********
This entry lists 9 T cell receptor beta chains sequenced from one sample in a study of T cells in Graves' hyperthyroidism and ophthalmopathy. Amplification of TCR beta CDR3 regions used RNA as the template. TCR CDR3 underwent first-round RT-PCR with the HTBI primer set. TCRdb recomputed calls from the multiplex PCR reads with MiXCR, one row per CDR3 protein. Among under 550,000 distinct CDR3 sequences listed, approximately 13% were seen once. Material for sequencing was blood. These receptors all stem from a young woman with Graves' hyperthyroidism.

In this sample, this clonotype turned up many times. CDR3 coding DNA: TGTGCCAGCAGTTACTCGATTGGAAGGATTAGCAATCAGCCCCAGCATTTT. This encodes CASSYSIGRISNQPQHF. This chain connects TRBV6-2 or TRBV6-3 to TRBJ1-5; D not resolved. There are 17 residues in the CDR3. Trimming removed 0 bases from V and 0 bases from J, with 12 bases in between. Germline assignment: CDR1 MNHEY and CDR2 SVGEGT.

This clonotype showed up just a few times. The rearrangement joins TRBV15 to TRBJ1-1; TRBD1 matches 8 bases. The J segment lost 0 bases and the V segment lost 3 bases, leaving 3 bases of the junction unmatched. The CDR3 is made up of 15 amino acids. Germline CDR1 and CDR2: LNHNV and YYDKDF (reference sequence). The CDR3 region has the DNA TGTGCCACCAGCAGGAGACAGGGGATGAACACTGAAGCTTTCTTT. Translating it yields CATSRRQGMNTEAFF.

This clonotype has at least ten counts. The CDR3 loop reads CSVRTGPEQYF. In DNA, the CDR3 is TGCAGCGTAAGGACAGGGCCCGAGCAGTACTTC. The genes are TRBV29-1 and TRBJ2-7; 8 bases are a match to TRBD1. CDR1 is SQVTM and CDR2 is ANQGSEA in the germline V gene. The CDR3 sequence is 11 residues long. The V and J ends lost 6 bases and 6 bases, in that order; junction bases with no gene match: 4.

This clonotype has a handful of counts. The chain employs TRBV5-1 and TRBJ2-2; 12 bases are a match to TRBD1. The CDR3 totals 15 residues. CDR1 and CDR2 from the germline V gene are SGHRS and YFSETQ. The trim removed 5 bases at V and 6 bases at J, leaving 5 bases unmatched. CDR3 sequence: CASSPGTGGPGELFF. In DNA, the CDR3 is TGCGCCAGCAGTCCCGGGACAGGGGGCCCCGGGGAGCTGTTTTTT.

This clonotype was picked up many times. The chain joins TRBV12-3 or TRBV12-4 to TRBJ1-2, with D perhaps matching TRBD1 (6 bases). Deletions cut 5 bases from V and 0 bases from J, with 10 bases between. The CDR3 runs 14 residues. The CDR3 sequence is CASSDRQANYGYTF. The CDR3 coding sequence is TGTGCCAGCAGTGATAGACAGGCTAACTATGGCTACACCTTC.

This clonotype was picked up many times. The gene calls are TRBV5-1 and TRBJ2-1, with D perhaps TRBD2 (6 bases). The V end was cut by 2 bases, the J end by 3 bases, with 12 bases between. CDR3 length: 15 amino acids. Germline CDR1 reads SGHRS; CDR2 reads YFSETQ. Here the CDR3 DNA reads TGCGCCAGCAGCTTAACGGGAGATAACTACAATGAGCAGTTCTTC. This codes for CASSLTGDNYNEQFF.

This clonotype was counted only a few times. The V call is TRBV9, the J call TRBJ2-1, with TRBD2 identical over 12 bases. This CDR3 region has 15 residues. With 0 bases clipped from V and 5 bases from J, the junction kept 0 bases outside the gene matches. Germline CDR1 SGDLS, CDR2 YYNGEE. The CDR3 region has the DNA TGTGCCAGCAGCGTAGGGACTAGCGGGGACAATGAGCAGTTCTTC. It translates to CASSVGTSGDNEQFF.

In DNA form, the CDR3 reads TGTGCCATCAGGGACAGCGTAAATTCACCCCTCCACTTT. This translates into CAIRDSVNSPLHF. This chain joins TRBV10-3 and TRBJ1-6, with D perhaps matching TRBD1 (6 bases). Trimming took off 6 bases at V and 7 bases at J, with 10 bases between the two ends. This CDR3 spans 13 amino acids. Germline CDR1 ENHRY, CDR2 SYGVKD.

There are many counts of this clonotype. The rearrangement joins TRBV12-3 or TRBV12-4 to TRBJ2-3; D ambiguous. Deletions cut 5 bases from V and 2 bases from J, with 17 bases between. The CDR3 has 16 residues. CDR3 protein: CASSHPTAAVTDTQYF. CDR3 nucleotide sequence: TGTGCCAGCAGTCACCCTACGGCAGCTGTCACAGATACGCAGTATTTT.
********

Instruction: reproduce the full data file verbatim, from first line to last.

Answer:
This entry lists 9 T cell receptor beta chains sequenced from one sample in a study of T cells in Graves' hyperthyroidism and ophthalmopathy. Amplification of TCR beta CDR3 regions used RNA as the template. TCR CDR3 underwent first-round RT-PCR with the HTBI primer set. TCRdb recomputed calls from the multiplex PCR reads with MiXCR, one row per CDR3 protein. Among under 550,000 distinct CDR3 sequences listed, approximately 13% were seen once. Material for sequencing was blood. These receptors all stem from a young woman with Graves' hyperthyroidism.

In this sample, this clonotype turned up many times. CDR3 coding DNA: TGTGCCAGCAGTTACTCGATTGGAAGGATTAGCAATCAGCCCCAGCATTTT. This encodes CASSYSIGRISNQPQHF. This chain connects TRBV6-2 or TRBV6-3 to TRBJ1-5; D not resolved. There are 17 residues in the CDR3. Trimming removed 0 bases from V and 0 bases from J, with 12 bases in between. Germline assignment: CDR1 MNHEY and CDR2 SVGEGT.

This clonotype showed up just a few times. The rearrangement joins TRBV15 to TRBJ1-1; TRBD1 matches 8 bases. The J segment lost 0 bases and the V segment lost 3 bases, leaving 3 bases of the junction unmatched. The CDR3 is made up of 15 amino acids. Germline CDR1 and CDR2: LNHNV and YYDKDF (reference sequence). The CDR3 region has the DNA TGTGCCACCAGCAGGAGACAGGGGATGAACACTGAAGCTTTCTTT. Translating it yields CATSRRQGMNTEAFF.

This clonotype has at least ten counts. The CDR3 loop reads CSVRTGPEQYF. In DNA, the CDR3 is TGCAGCGTAAGGACAGGGCCCGAGCAGTACTTC. The genes are TRBV29-1 and TRBJ2-7; 8 bases are a match to TRBD1. CDR1 is SQVTM and CDR2 is ANQGSEA in the germline V gene. The CDR3 sequence is 11 residues long. The V and J ends lost 6 bases and 6 bases, in that order; junction bases with no gene match: 4.

This clonotype has a handful of counts. The chain employs TRBV5-1 and TRBJ2-2; 12 bases are a match to TRBD1. The CDR3 totals 15 residues. CDR1 and CDR2 from the germline V gene are SGHRS and YFSETQ. The trim removed 5 bases at V and 6 bases at J, leaving 5 bases unmatched. CDR3 sequence: CASSPGTGGPGELFF. In DNA, the CDR3 is TGCGCCAGCAGTCCCGGGACAGGGGGCCCCGGGGAGCTGTTTTTT.

This clonotype was picked up many times. The chain joins TRBV12-3 or TRBV12-4 to TRBJ1-2, with D perhaps matching TRBD1 (6 bases). Deletions cut 5 bases from V and 0 bases from J, with 10 bases between. The CDR3 runs 14 residues. The CDR3 sequence is CASSDRQANYGYTF. The CDR3 coding sequence is TGTGCCAGCAGTGATAGACAGGCTAACTATGGCTACACCTTC.

This clonotype was picked up many times. The gene calls are TRBV5-1 and TRBJ2-1, with D perhaps TRBD2 (6 bases). The V end was cut by 2 bases, the J end by 3 bases, with 12 bases between. CDR3 length: 15 amino acids. Germline CDR1 reads SGHRS; CDR2 reads YFSETQ. Here the CDR3 DNA reads TGCGCCAGCAGCTTAACGGGAGATAACTACAATGAGCAGTTCTTC. This codes for CASSLTGDNYNEQFF.

This clonotype was counted only a few times. The V call is TRBV9, the J call TRBJ2-1, with TRBD2 identical over 12 bases. This CDR3 region has 15 residues. With 0 bases clipped from V and 5 bases from J, the junction kept 0 bases outside the gene matches. Germline CDR1 SGDLS, CDR2 YYNGEE. The CDR3 region has the DNA TGTGCCAGCAGCGTAGGGACTAGCGGGGACAATGAGCAGTTCTTC. It translates to CASSVGTSGDNEQFF.

In DNA form, the CDR3 reads TGTGCCATCAGGGACAGCGTAAATTCACCCCTCCACTTT. This translates into CAIRDSVNSPLHF. This chain joins TRBV10-3 and TRBJ1-6, with D perhaps matching TRBD1 (6 bases). Trimming took off 6 bases at V and 7 bases at J, with 10 bases between the two ends. This CDR3 spans 13 amino acids. Germline CDR1 ENHRY, CDR2 SYGVKD.

There are many counts of this clonotype. The rearrangement joins TRBV12-3 or TRBV12-4 to TRBJ2-3; D ambiguous. Deletions cut 5 bases from V and 2 bases from J, with 17 bases between. The CDR3 has 16 residues. CDR3 protein: CASSHPTAAVTDTQYF. CDR3 nucleotide sequence: TGTGCCAGCAGTCACCCTACGGCAGCTGTCACAGATACGCAGTATTTT.